Two voting-rights experts said provisional ballots should have been offered to voters Tuesday morning in Pennington County while the opening of polling places was delayed by electronic poll-book problems, but state and local election officials viewed the situation differently.
The opening of some polling places was delayed for up to about 90 minutes in Pennington County, and for shorter durations in Hughes County, as poll workers struggled with computers that would not connect to internet-based electronic poll books. The poll books are used to determine whether voters are registered in the precinct where they show up to vote.
The situation resulted in some voters leaving without casting a ballot, perhaps to return and vote later in the day, or perhaps not. Eventually, printed poll books were brought to the 16 affected polling places in Pennington County, and the affected polls opened, some as late as 8:22 a.m. instead of the scheduled 7 a.m.
State law allows for provisional ballots to be cast when poll workers cannot verify the registration of a voter who insists that he or she is registered in a particular precinct. The provisional ballot is sealed in an envelope bearing the voter’s name and contact information; after Election Day, but before the election results are certified, election officials can search for documentation about the voter’s registration status and then accept or reject the ballot and notify the voter.
Julie Pearson, the auditor and top election official in Pennington County, said no directive was issued to offer provisional ballots to inconvenienced voters Tuesday morning. Instead, local election officials focused on a state law that allows them to extend the hours of polling places that are affected by emergencies. At some Pennington County polling places, hours were extended past the scheduled 7 p.m. closing time to as late as 8:45 p.m.
“We didn’t even suggest provisional ballots this morning because we were following the law to extend hours,” Pearson wrote in an email to the Journal. "But if anyone would have used them, those ballots would have followed the appropriate procedure for further research after the polls close."
Edgardo Cortes, election security supervisor at the Brennan Center for Justice at the New York University School of Law, said the situation seemed tailor-made for provisional ballots.
“It seems like a textbook example of where you would want to use provisional ballots to make sure people are able to vote, because you have an issue where you aren’t able to determine their eligibility,” said Cortes, who was formerly the commissioner of elections for the state of Virginia.
In this case, the “issue” was the malfunctioning electronic poll books, Cortes said.
Kea Warne, of the South Dakota Secretary of State’s Office, told the Journal that it would have been inappropriate for poll workers to give provisional ballots to voters affected by the electronic poll-book problems. Without access to the poll books, Warne said, poll workers would not have known whether to give voters a Republican, independent or Democratic ballot for Tuesday's primary election.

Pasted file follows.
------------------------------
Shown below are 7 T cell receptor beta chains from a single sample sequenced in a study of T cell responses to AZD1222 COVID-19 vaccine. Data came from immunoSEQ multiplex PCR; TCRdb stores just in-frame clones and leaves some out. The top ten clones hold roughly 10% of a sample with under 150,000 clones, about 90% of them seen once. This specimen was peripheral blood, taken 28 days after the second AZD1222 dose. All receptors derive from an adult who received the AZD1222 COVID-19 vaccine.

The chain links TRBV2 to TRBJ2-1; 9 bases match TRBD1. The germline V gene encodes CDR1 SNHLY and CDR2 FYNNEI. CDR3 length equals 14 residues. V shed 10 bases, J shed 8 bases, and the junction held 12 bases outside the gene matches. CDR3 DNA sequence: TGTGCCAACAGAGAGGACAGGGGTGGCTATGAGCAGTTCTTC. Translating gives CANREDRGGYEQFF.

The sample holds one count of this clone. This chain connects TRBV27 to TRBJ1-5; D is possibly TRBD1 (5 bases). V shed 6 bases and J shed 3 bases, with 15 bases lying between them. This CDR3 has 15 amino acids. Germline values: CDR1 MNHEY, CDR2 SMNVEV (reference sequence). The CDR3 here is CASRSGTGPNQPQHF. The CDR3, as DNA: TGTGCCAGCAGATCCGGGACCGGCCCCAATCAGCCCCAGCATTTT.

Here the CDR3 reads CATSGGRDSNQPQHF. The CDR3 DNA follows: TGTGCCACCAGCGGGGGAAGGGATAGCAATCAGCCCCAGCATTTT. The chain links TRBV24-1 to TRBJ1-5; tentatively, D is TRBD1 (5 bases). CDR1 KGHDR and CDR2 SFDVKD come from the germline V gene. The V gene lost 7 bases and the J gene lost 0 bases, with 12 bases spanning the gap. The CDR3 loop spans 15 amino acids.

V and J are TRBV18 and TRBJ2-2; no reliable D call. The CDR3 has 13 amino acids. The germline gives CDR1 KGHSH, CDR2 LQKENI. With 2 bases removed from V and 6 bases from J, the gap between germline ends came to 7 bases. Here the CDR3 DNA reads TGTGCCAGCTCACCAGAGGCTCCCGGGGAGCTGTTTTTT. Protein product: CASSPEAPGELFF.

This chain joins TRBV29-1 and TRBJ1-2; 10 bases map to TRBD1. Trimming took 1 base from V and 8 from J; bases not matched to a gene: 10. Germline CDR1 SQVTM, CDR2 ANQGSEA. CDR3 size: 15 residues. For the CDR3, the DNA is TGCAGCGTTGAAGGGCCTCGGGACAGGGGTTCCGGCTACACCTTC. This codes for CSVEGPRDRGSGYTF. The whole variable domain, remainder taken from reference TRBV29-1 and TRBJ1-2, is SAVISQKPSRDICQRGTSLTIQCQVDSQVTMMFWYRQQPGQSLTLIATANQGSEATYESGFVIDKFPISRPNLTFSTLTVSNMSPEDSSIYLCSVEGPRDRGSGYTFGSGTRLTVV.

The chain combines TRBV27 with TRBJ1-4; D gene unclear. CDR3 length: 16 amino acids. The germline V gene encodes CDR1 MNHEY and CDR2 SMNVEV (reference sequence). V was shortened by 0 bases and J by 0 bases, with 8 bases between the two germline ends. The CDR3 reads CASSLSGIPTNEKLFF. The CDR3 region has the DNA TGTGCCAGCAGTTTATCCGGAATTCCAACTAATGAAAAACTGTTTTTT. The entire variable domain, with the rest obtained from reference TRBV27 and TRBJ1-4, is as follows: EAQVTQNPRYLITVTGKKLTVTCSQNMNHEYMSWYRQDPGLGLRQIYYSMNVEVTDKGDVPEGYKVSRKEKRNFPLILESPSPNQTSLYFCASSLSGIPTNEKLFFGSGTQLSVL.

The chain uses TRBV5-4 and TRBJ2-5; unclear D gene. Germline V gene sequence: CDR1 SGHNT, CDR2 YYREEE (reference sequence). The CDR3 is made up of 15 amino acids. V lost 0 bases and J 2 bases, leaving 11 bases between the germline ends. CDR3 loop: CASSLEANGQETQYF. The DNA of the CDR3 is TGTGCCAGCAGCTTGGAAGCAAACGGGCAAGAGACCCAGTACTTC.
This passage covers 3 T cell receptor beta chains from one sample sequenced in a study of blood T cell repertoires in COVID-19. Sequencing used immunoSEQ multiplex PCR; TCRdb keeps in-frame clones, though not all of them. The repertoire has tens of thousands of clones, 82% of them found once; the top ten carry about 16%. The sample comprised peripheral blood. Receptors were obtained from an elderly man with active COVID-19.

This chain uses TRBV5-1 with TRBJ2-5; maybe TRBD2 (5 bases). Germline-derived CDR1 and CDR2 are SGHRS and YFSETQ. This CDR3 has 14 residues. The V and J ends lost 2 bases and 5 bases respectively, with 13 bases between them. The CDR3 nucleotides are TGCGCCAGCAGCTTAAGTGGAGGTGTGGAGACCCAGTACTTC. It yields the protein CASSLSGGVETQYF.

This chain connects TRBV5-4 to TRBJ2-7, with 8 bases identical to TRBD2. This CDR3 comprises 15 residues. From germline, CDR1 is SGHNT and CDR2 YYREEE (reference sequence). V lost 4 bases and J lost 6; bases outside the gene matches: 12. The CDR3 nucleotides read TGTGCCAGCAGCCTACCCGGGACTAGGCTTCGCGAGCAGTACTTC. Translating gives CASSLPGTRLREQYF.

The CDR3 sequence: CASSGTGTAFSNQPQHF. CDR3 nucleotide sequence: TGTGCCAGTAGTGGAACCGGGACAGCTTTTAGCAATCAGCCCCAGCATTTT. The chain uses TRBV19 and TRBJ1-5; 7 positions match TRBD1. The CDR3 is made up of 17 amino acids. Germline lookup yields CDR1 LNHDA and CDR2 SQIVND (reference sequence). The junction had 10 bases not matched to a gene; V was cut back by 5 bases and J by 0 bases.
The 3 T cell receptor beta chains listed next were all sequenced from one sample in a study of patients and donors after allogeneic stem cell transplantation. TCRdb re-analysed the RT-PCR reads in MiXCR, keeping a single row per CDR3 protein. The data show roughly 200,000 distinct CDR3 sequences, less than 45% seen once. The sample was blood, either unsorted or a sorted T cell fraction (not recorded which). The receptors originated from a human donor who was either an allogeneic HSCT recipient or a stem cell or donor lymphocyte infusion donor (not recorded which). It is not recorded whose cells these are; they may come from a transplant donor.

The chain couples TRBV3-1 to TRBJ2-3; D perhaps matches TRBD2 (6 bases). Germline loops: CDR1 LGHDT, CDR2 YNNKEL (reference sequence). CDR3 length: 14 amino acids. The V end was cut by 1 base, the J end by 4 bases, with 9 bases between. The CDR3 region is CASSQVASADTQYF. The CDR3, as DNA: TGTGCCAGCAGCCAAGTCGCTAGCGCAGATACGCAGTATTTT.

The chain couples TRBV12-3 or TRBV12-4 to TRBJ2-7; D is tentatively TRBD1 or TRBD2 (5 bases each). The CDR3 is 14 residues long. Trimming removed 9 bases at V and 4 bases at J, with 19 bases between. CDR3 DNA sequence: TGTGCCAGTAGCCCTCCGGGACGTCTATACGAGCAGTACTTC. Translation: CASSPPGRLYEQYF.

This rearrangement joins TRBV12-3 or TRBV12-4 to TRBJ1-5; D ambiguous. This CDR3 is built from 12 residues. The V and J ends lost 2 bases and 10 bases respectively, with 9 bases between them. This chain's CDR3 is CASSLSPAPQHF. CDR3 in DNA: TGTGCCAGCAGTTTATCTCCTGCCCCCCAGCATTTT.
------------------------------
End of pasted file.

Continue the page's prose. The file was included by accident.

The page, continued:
But Cortes said that’s precisely the purpose of a provisional ballot. If a voter’s registration cannot be confirmed, either because the poll book is not available or the voter’s name isn’t in the poll book, the logical next step is to give the voter a chance to fill out a provisional ballot that can be accepted or rejected later. In such an instance, Cortes said, poll workers simply have to ask voters their party affiliation.
Heather Smith, executive director of the American Civil Liberties Union of South Dakota, also said provisional ballots should have been offered while the electronic poll-book problem was preventing people from voting.
“Poll workers should not have directed voters to return at a later time,” Smith said. “It’s a major inconvenience to ask someone to go to their polling place twice. Most of us don’t have that kind of time and flexibility during the day.”
Although Warne, the state elections official, disagreed about the appropriateness of using provisional ballots, she acknowledged that there should have been a better backup plan in place in Pennington County. In the future, Warne said, her office might recommend that Pennington County keep paper books on hand at polling places as backups for the electronic poll books.
Cortes said there are benefits to electronic poll books when they work.
“One of the big ones is speed and accuracy of check-in,” Cortes said. “They really provide that benefit. But you have to plan for the 'what if' when something goes wrong.”
Later Tuesday, the situation in Pennington and Hughes counties grew even more bizarre when everyone who voted after 7 p.m. at a polling place with extended hours was apparently forced to vote by provisional ballot rather than a regular ballot. The Secretary of State's office pointed to a federal law that says, in part, "Any individual who votes in an election for Federal office as a result of a Federal or State court order or any other order extending the time established for closing the polls by a State law in effect 10 days before the date of that election may only vote in that election by casting a provisional ballot."
The Journal questioned whether the federal law is applicable to independents and Democrats whose ballots did not include a federal office, but the Secretary of State's Office did not immediately respond to that inquiry.